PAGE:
As we transition from the regular season to our draft coverage, we will first take a look back at 2013-14, grading each player’s performance. These grades are a compilation of four writers: Brian Robb, Michael Pina, Adam Lowenstein and Tom Westerholm.
Bradley had a lot of excellent games, and boiling his memorable moment down to one highlight may undercut his impact this season. That being said, this was pretty awesome.
I wrote about this yesterday so I won’t harp on it too much. Bradley is a restricted free agent, but given his injury history, I have a hard time imagining any team offering him enough money to coax him away from the Celtics. Meanwhile, Boston — perhaps more than any other team — knows what a healthy Bradley brings to the table on both ends of the floor.
One other thing to consider: Bradley could simply take the qualifying offer and try his luck in unrestricted free agency next season, but that would be a massive risk for a young player who has struggled immensely to stay healthy. Guaranteed money is going to be important for him.
The phrase “3-and-D guy” has been thrown around the NBA quite a bit in recent years, and Bradley is ideal in this role. He shot 39.5 percent from 3-point range this year — an excellent percentage — and interestingly, 47.5 percent from above the break. Corner 3-pointers are the shot many offenses are built around, but Bradley has shown the ability to hit other treys as well, which is a good sign.
If the playoffs have shown us anything this year, it’s that two-point jumpers can be used effectively if they can help open up your offense, and Bradley shot a surprisingly good percentage on long twos — 43.9 from 16-23 feet. Essentially, he’s very good at a not-very-efficient shot.
You know this by now, of course, but Bradley is also a top-notch defender. His on-ball pressure wasn’t quite as enthusiastic, but he also averaged the lowest number of fouls per 36 minutes (2.8) of his career. Having a pit bull mentality on defense doesn’t help much if you can’t stay on the court, and Bradley is an excellent defender even when he isn’t playing as physically as he did in 2012.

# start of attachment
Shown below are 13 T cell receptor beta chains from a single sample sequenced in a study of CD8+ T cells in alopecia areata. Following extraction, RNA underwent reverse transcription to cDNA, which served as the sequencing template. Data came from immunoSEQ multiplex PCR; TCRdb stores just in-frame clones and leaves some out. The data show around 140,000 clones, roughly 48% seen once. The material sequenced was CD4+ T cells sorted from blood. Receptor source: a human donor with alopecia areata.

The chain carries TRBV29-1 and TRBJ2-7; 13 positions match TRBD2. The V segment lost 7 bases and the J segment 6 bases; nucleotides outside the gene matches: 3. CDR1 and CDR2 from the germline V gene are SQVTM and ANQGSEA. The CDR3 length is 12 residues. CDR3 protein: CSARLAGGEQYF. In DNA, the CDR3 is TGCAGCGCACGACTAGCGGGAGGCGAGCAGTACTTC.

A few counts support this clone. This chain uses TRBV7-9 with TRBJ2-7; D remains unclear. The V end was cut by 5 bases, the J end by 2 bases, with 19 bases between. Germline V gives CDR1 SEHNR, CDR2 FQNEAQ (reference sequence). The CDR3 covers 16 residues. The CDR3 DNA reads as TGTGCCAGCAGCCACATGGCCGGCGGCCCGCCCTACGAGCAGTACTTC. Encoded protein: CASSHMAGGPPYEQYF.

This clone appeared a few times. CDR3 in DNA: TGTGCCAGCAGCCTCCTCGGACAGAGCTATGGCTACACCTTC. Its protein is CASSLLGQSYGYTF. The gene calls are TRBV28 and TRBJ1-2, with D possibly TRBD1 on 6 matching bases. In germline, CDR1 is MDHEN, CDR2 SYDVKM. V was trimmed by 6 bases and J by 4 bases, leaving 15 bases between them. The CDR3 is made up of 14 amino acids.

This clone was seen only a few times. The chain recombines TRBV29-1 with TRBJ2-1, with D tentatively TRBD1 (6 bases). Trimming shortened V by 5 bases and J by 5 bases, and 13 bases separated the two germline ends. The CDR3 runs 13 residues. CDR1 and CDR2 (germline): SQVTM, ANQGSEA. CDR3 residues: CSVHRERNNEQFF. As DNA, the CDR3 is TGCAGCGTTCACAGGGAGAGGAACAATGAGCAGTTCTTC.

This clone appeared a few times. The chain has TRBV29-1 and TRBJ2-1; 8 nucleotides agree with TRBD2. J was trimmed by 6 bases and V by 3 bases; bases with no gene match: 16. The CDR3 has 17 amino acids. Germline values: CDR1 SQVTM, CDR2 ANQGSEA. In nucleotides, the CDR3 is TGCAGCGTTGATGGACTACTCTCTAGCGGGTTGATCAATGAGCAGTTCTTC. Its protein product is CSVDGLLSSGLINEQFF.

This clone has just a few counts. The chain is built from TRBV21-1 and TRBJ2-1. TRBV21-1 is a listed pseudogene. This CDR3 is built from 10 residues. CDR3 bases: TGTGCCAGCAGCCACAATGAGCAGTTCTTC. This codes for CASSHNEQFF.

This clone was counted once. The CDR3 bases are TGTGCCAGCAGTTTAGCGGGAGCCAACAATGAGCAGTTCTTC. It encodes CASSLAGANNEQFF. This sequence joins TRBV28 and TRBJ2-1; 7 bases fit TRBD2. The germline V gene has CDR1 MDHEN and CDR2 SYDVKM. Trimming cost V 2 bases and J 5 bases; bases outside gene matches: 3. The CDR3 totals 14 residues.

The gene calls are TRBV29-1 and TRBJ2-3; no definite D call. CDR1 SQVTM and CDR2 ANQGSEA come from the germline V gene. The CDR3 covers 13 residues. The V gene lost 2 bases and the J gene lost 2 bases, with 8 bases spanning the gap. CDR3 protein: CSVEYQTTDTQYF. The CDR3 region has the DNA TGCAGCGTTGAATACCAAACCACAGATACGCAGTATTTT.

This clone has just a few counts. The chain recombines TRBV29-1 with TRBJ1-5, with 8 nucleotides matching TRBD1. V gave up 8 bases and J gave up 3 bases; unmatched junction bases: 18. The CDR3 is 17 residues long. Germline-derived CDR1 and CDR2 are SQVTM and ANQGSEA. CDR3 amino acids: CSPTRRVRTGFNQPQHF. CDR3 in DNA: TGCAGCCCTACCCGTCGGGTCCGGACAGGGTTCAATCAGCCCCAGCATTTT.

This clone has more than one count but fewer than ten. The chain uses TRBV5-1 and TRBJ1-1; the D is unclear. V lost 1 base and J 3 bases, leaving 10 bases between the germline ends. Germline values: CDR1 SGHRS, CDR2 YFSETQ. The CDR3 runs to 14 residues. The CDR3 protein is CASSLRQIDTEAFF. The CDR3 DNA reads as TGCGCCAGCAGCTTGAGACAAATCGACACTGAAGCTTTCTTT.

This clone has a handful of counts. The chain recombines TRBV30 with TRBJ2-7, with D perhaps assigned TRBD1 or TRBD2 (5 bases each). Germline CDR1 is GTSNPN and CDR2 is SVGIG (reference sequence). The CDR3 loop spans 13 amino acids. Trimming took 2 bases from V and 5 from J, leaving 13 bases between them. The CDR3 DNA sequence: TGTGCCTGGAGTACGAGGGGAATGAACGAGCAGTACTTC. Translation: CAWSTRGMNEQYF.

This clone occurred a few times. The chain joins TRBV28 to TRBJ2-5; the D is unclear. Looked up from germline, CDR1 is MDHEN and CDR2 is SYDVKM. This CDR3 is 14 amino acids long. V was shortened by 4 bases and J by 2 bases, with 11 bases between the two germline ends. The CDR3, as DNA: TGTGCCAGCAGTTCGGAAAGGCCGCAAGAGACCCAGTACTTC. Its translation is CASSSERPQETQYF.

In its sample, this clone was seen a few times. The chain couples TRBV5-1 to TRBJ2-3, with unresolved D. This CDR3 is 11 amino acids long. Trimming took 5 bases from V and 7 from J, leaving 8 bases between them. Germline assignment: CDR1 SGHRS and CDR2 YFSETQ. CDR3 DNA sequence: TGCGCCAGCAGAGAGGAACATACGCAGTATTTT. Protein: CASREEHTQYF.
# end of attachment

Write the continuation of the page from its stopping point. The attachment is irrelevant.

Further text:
Finally, it’s very much worth noting that Bradley’s turnover percentage was the lowest of his career at 9.9 percent. This is more a result of Stevens taking him almost entirely off the ball than anything else, but it’s a massive improvement over what we saw in last year’s playoffs when Bradley literally couldn’t dribble the ball up the floor without giving us all ulcers.
You probably know all of this already, but we’ll go through it again. Bradley seems to be injury prone. He’s not a good ball-handler. He often settles for inefficient one-dribble pull-ups. He’s undersized as a two-guard and severely out of position at point.
One less-discussed problem: Bradley was terrible from mid-range. He somehow managed to shoot 28 percent from 3-10 feet and 32 percent from 10-15. The sample size is small (shots from those distances made up just 14 percent of his total), which means Bradley mostly stuck to his strengths this year, but those are surprisingly bad numbers given that he shot so well from 16-23 feet.
On the court, we know what Bradley is and isn’t. As a result, we know roughly what Boston would pay for him if he didn’t have lingering injury concerns, but he has LOTS of lingering injury concerns. The best case scenario, obviously, would be if Bradley signed for cheap, stayed healthy and outperformed his contract. The second best scenario? Literally anything that involves Bradley staying healthy. For his sake, I’m just tired of seeing him get hurt.
Follow Tom on Twitter: @Tom_NBA.